39    [Jesus told his disciples] a parable,  
 
Parables are wise sayings or fictitious short stories. The parables are a development of a literary form which has its roots in Old Testament and rabbinic literature.  
 
Nine Old Testament parables:
1)    The ewe lamb (2 Samuel 12:1-14)
2)    Two brothers and the avenger (2 Samuel 14:1-11)
3)    The escaped captive (2 Kings 20:35-40)
4)    The vineyard (Isaiah 5:1-7)
5)    The eagle and the vine (Ezekiel 17:3-10)
6)    The lion whelps (Ezekiel 19:2-9)
7)    The vine (Ezekiel 19:10-14)
8)    The forest fire (Ezekiel 21:1-5)
9)    The boiling pot (Ezekiel 24:3-5)
 
The purpose of the parable is to bring the listener to concede a point which he does not perceive as applicable to himself. In addition the parable whets the curiosity and attracts attention; the listener is trapped because of his desire to hear how the story comes out.
 
“Can a blind person guide a blind person? Will not both fall into a pit?  
 
In Matthew these words are addressed to “scribes and Pharisees”: (Matthew 15:14) but Luke addresses not false teachers but the disciples; who are blind until they have their eyes opened by Jesus’ teaching (the sermon on the plain which we have heard for the past two weeks). Once they have learned to apply the teaching, they will be able to teach others.
 
40    No disciple is superior to the teacher; but when fully trained, every disciple will be like his teacher. 41 Why do you notice the splinter in your brother’s eye, but do not perceive the wooden beam in your own?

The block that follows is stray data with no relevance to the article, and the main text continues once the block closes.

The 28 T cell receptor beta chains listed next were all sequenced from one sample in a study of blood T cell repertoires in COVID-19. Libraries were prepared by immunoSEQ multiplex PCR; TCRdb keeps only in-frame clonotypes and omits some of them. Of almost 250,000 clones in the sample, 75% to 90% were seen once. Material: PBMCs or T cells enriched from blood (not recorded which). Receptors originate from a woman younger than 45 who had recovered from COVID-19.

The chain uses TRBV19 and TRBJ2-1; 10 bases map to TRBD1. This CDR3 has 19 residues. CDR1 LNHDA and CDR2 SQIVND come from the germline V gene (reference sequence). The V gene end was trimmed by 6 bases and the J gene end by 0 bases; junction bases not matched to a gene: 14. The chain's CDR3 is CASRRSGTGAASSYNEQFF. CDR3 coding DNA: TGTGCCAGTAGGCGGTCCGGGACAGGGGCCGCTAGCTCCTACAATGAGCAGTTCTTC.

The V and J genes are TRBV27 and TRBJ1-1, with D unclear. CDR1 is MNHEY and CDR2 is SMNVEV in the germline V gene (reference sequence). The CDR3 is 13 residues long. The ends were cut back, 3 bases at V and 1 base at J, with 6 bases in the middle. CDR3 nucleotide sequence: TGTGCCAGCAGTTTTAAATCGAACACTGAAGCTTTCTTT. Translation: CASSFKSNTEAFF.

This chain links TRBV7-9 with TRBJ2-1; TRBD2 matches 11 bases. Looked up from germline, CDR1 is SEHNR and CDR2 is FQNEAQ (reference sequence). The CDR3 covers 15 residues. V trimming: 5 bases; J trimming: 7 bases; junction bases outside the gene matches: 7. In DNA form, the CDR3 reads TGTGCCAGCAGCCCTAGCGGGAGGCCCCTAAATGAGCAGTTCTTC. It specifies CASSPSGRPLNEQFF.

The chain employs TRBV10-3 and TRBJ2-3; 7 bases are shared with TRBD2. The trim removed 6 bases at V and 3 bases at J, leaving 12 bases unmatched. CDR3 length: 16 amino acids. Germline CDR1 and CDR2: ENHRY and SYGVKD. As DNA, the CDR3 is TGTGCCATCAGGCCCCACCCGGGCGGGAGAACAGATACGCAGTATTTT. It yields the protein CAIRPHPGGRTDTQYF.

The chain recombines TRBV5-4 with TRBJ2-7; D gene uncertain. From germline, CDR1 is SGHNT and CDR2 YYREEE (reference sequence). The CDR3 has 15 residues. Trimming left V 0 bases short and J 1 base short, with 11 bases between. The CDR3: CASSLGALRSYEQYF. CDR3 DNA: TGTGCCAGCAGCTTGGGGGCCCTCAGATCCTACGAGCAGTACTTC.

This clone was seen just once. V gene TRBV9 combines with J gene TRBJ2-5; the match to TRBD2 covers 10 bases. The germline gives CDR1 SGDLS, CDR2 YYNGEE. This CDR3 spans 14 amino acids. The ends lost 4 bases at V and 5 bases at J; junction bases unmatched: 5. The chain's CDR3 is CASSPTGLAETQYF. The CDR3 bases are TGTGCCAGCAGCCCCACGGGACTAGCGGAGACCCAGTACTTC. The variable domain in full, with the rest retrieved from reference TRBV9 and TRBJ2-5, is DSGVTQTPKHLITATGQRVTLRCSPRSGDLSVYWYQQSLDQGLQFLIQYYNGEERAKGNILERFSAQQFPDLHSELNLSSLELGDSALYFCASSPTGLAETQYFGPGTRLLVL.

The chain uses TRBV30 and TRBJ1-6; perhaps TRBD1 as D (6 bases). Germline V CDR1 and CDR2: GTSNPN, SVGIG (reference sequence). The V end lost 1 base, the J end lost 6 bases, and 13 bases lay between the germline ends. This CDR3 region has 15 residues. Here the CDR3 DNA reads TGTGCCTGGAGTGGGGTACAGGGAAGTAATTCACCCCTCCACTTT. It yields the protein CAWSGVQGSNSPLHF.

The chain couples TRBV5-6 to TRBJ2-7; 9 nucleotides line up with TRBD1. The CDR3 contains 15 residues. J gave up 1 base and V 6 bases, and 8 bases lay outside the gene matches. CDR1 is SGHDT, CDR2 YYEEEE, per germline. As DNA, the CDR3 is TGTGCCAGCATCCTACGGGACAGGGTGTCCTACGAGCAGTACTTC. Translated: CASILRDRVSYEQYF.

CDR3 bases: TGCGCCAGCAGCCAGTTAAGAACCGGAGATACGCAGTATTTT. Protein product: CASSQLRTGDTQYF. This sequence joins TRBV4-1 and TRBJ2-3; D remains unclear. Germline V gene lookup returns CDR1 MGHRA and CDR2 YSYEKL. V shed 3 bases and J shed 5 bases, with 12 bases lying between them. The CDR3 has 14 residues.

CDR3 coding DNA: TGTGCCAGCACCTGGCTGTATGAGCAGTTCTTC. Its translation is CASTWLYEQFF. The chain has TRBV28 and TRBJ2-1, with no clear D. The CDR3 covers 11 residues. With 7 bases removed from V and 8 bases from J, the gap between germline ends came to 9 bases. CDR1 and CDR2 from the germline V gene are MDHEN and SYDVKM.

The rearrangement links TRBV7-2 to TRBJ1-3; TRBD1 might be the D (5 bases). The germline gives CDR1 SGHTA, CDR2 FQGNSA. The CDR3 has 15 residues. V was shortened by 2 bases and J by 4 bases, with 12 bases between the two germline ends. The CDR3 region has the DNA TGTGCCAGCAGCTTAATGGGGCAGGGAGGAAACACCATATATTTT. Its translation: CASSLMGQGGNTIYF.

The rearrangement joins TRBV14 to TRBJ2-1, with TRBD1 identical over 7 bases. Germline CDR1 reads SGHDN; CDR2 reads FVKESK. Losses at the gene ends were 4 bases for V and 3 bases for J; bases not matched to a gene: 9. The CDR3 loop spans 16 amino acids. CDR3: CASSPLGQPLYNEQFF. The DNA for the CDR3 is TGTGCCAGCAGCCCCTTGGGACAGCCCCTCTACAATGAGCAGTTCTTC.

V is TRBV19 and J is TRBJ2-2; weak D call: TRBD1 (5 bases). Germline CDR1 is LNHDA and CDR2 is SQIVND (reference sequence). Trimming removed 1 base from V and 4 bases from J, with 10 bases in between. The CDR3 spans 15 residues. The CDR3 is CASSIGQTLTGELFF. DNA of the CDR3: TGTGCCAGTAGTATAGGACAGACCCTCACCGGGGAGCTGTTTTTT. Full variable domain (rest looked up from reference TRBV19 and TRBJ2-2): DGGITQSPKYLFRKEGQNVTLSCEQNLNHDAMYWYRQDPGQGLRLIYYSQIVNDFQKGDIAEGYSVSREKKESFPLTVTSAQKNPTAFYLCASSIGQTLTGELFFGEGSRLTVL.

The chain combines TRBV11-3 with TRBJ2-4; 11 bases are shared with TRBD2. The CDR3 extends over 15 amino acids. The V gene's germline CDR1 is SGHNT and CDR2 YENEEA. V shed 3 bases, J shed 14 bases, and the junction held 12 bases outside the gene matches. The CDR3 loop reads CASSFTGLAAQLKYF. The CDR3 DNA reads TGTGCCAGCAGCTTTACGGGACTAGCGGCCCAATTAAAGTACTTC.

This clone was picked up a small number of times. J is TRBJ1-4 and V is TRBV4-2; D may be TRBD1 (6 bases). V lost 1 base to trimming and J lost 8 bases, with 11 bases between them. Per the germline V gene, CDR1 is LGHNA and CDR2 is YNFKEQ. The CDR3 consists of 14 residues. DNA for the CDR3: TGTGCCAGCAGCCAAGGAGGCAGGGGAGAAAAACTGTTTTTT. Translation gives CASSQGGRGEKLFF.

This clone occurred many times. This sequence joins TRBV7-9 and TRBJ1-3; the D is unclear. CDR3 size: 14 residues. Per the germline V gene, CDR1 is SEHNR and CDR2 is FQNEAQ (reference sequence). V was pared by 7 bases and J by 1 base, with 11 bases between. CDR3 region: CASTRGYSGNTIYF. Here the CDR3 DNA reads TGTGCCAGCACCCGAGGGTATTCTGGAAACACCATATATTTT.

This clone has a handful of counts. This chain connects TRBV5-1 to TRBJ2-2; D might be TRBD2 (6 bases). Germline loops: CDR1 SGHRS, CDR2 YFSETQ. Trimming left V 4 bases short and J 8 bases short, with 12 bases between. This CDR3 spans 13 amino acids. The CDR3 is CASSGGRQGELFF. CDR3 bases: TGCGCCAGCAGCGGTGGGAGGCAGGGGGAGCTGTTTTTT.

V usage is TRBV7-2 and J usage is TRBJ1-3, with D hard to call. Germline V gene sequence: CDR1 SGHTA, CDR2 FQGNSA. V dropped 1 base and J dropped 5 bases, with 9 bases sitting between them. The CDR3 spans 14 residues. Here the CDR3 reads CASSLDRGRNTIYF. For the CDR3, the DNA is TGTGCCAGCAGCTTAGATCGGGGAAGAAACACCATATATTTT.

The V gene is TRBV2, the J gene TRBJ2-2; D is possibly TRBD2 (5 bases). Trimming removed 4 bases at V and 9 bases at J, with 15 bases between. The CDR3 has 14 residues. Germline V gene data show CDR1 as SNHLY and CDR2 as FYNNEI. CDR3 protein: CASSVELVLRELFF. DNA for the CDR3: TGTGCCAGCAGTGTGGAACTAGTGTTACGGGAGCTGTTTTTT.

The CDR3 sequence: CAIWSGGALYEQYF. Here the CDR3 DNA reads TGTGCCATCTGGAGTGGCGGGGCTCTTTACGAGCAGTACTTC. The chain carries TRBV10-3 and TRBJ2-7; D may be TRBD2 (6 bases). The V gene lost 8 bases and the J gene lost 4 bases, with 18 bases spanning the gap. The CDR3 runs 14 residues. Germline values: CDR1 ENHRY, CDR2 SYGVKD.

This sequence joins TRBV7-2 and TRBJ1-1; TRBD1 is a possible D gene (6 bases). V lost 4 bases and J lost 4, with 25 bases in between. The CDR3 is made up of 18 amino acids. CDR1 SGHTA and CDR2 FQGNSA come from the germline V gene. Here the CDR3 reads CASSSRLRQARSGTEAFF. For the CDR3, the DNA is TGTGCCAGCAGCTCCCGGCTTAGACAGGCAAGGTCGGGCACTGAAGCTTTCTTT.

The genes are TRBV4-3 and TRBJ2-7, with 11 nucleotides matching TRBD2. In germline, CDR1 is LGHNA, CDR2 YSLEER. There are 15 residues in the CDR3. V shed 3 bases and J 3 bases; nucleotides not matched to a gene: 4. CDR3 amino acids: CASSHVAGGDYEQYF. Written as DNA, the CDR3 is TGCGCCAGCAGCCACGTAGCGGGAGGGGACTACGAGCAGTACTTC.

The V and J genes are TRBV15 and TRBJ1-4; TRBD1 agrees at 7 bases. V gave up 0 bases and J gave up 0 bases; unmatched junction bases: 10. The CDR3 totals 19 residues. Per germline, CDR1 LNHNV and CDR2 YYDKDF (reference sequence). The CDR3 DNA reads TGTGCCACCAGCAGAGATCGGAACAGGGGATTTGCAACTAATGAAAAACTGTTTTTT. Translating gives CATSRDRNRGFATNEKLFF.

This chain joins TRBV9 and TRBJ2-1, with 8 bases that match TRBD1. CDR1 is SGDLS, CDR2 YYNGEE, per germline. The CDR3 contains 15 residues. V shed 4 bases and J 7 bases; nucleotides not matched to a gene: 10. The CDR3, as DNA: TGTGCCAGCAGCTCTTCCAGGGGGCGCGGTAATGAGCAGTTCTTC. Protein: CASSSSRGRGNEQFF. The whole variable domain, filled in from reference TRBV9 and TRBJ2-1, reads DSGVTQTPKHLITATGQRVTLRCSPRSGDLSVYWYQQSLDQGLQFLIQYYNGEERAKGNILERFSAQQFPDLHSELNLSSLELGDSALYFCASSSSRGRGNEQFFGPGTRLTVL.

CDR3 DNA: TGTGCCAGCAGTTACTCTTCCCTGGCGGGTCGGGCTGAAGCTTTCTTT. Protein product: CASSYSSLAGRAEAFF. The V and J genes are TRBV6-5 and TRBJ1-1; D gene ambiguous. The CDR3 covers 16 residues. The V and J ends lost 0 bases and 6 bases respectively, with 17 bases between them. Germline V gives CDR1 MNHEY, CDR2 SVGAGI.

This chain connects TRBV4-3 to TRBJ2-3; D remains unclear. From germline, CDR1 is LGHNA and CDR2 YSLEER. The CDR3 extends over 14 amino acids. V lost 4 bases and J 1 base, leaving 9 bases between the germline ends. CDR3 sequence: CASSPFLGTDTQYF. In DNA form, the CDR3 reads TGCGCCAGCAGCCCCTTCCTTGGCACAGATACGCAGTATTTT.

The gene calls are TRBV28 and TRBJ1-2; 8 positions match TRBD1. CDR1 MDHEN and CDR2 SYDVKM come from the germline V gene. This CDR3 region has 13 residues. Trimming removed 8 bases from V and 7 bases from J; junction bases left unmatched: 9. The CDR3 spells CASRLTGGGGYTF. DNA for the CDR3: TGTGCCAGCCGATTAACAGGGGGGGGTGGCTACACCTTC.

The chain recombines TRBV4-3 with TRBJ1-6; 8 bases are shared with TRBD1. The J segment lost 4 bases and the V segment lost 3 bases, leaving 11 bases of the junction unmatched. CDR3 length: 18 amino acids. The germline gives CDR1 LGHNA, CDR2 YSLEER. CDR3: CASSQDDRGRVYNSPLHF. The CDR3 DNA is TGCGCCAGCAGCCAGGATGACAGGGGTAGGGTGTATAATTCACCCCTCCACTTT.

This is an admonition to those who see their lapses as being minute in comparison to the gross failures of others. This is obviously hyperbole (an exaggeration used as a figure of speech “this book weighs a ton”), but it gets the point across.
 
42 How can you say to your brother, ‘Brother, let me remove that splinter in your eye,’ when you do not even notice the wooden beam in your own eye? You hypocrite!  
 
The word hypocrite originally meant actor. Here, the meaning is a person pitifully deceived by their own condition. They are called to exercise self-criticism.
 
Remove the wooden beam from your eye first; then you will see clearly to remove the splinter in your brother’s eye. 43 “A good tree does not bear rotten fruit, nor does a rotten tree bear good fruit.  
 
Matthew addresses these words to false prophets (Matthew 7:16-21); here, Luke gives a much more universal application. To distinguish the good tree from the bad tree we need to look at the fruit the tree produces (deeds) and not at its foliage (words). There is no lack of people here on earth who, on being approached, turn out to be nothing but large, shiny, glossy leaves. Meanwhile, many souls are looking at us hoping to satisfy their hunger, which is a hunger for God. We must not forget that we have all the resources we need.
 
44 For every tree is known by its own fruit. For people do not pick figs from thornbushes, nor do they gather grapes from brambles. 45 A good person out of the store of goodness in his heart produces good, but an evil person out of a store of evil produces evil; for from the fullness of the heart the mouth speaks.
 
Effective compliance with the teaching of the sermon on the plain can come only from a heart that has been converted to the gracious God proclaimed in Jesus’ kingdom ministry (read James3:1-18).

St. Charles Borromeo Catholic Church, Picayune, MS http://www.scborromeo.org